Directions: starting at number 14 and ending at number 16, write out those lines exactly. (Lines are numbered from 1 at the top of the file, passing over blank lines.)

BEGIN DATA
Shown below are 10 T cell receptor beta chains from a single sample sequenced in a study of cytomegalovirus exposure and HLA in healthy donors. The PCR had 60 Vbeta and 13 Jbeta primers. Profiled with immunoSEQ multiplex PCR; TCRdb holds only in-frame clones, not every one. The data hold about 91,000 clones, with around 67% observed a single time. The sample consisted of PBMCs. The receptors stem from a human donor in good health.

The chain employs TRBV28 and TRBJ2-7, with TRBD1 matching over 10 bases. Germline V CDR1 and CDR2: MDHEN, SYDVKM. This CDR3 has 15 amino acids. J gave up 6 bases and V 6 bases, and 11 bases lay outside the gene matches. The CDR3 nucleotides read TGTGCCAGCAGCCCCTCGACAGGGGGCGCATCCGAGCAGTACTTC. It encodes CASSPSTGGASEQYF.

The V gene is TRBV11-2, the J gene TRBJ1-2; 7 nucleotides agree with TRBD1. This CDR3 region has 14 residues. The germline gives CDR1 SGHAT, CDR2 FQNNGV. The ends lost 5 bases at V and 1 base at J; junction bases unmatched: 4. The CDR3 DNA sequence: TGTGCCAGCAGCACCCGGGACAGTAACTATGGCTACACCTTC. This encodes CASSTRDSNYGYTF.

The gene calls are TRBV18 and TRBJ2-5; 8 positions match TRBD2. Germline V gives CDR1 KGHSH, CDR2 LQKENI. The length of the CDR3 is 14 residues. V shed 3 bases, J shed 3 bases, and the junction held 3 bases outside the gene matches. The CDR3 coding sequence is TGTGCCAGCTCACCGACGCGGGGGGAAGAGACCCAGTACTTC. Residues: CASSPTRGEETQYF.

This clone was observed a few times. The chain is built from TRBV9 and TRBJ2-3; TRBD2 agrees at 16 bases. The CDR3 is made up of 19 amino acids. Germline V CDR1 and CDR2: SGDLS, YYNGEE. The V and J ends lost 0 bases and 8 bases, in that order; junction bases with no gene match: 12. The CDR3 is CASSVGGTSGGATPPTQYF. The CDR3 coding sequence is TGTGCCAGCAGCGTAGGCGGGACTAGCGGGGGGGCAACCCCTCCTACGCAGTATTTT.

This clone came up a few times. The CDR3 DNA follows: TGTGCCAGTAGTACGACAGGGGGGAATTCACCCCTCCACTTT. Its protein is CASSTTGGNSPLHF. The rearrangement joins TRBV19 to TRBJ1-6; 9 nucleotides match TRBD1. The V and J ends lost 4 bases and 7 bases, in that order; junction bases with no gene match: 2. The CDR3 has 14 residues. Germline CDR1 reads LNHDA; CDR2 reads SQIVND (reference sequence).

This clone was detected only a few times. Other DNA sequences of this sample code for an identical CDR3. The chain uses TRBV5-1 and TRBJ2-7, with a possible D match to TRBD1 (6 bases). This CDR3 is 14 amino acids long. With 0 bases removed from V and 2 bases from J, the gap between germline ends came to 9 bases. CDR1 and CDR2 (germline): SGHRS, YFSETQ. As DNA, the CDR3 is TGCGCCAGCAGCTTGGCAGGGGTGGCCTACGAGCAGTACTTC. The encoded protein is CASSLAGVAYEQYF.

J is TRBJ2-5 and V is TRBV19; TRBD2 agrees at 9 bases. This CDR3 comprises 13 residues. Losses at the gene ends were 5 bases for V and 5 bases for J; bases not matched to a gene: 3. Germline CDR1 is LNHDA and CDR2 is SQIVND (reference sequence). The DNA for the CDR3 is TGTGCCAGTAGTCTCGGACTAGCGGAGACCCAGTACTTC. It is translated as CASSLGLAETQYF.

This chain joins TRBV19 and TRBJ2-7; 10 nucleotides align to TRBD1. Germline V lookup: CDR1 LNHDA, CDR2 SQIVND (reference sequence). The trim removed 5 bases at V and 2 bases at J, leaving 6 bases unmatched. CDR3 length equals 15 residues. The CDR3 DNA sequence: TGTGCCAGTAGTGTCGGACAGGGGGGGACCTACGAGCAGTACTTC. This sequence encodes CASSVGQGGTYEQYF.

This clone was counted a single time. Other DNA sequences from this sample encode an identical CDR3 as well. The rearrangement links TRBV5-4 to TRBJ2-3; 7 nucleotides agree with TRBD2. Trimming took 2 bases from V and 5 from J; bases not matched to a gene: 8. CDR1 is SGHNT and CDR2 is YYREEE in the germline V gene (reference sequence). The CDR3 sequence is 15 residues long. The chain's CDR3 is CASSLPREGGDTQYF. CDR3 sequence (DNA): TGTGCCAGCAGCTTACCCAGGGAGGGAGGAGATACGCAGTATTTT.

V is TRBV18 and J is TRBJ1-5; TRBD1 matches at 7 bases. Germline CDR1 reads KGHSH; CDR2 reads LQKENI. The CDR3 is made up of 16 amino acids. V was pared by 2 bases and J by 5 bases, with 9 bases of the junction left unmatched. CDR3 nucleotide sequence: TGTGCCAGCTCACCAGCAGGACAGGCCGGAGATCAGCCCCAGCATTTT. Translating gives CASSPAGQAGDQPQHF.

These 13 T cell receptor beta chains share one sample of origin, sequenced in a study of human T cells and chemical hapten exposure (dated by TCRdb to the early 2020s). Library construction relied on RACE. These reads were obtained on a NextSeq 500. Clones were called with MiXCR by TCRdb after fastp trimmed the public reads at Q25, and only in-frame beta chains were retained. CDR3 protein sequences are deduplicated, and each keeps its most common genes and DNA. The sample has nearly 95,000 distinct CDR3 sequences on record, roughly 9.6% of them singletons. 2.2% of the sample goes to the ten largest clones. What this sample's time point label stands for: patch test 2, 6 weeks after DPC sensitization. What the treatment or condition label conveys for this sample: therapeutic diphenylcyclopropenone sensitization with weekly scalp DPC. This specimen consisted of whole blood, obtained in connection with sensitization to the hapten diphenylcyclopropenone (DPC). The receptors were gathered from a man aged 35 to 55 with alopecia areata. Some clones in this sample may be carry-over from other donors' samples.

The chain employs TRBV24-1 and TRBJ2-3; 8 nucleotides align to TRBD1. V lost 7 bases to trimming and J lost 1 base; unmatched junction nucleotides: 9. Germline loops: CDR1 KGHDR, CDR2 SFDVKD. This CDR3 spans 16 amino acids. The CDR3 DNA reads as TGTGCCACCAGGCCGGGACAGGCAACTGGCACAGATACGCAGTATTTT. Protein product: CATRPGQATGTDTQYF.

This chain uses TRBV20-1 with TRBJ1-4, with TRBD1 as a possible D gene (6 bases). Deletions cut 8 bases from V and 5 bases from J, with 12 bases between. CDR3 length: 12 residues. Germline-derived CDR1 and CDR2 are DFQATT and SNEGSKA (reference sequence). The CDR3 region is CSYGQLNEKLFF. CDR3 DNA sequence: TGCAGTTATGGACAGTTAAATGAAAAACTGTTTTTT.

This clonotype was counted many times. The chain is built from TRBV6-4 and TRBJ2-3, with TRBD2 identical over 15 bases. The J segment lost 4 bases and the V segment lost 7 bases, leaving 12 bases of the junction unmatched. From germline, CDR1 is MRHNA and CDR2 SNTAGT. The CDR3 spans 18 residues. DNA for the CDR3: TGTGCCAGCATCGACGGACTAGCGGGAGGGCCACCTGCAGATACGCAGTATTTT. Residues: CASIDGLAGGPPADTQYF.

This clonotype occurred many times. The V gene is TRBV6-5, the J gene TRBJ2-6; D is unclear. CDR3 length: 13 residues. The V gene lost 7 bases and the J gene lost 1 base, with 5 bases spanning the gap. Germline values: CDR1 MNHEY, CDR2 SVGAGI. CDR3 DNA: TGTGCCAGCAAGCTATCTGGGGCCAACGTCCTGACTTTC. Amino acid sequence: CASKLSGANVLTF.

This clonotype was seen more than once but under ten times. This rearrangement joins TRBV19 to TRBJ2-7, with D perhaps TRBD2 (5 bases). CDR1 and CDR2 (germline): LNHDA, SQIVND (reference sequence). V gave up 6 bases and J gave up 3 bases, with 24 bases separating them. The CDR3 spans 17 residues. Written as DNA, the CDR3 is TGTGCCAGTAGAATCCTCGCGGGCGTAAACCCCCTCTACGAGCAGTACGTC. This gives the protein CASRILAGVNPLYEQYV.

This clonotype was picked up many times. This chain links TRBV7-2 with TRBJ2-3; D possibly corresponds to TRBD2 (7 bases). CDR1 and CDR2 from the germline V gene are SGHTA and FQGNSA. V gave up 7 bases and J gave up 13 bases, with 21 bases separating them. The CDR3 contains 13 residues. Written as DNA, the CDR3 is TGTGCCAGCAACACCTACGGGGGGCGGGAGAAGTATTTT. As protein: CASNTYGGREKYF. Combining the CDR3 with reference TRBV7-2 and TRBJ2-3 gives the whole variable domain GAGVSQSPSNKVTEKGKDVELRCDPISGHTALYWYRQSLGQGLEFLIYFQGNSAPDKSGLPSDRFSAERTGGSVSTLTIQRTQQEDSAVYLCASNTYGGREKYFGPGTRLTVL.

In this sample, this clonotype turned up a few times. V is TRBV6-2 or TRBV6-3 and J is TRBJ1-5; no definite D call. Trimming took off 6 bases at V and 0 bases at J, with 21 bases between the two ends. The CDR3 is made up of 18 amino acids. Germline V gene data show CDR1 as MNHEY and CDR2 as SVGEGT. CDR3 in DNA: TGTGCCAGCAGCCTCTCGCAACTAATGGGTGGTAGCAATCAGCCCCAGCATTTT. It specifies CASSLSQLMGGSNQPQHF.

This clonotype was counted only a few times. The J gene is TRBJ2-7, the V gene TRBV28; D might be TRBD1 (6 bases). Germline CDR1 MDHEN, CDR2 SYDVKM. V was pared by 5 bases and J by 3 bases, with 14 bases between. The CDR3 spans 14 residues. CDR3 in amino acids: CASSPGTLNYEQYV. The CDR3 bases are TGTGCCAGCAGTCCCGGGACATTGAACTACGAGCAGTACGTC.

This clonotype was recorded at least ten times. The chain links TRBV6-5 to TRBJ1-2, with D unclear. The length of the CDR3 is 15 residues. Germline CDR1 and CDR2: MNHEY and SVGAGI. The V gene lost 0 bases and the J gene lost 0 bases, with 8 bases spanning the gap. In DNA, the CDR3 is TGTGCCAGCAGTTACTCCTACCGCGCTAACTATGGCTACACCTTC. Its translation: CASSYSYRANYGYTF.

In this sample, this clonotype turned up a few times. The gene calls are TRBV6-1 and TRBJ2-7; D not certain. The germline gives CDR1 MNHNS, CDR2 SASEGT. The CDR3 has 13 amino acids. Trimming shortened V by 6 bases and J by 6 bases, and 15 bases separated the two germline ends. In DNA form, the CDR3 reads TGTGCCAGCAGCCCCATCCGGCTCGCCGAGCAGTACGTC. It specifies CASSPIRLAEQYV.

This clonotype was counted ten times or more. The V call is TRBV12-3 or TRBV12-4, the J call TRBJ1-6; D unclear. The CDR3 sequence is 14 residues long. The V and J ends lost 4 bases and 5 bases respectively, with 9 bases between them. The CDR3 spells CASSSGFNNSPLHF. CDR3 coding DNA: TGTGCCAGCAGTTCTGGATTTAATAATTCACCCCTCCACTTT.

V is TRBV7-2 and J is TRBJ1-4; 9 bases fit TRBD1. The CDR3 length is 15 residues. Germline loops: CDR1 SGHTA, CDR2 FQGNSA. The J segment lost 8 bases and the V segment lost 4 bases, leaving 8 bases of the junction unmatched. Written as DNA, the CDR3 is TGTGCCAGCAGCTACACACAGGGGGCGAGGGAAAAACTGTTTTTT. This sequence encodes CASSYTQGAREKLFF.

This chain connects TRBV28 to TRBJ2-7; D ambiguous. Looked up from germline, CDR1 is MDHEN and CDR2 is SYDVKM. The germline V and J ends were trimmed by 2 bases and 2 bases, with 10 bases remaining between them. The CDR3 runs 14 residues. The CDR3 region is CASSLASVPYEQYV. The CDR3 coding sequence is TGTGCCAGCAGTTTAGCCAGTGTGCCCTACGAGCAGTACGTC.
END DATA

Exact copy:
This chain uses TRBV20-1 with TRBJ1-4, with TRBD1 as a possible D gene (6 bases). Deletions cut 8 bases from V and 5 bases from J, with 12 bases between. CDR3 length: 12 residues. Germline-derived CDR1 and CDR2 are DFQATT and SNEGSKA (reference sequence). The CDR3 region is CSYGQLNEKLFF. CDR3 DNA sequence: TGCAGTTATGGACAGTTAAATGAAAAACTGTTTTTT.

This clonotype was counted many times. The chain is built from TRBV6-4 and TRBJ2-3, with TRBD2 identical over 15 bases. The J segment lost 4 bases and the V segment lost 7 bases, leaving 12 bases of the junction unmatched. From germline, CDR1 is MRHNA and CDR2 SNTAGT. The CDR3 spans 18 residues. DNA for the CDR3: TGTGCCAGCATCGACGGACTAGCGGGAGGGCCACCTGCAGATACGCAGTATTTT. Residues: CASIDGLAGGPPADTQYF.

This clonotype occurred many times. The V gene is TRBV6-5, the J gene TRBJ2-6; D is unclear. CDR3 length: 13 residues. The V gene lost 7 bases and the J gene lost 1 base, with 5 bases spanning the gap. Germline values: CDR1 MNHEY, CDR2 SVGAGI. CDR3 DNA: TGTGCCAGCAAGCTATCTGGGGCCAACGTCCTGACTTTC. Amino acid sequence: CASKLSGANVLTF.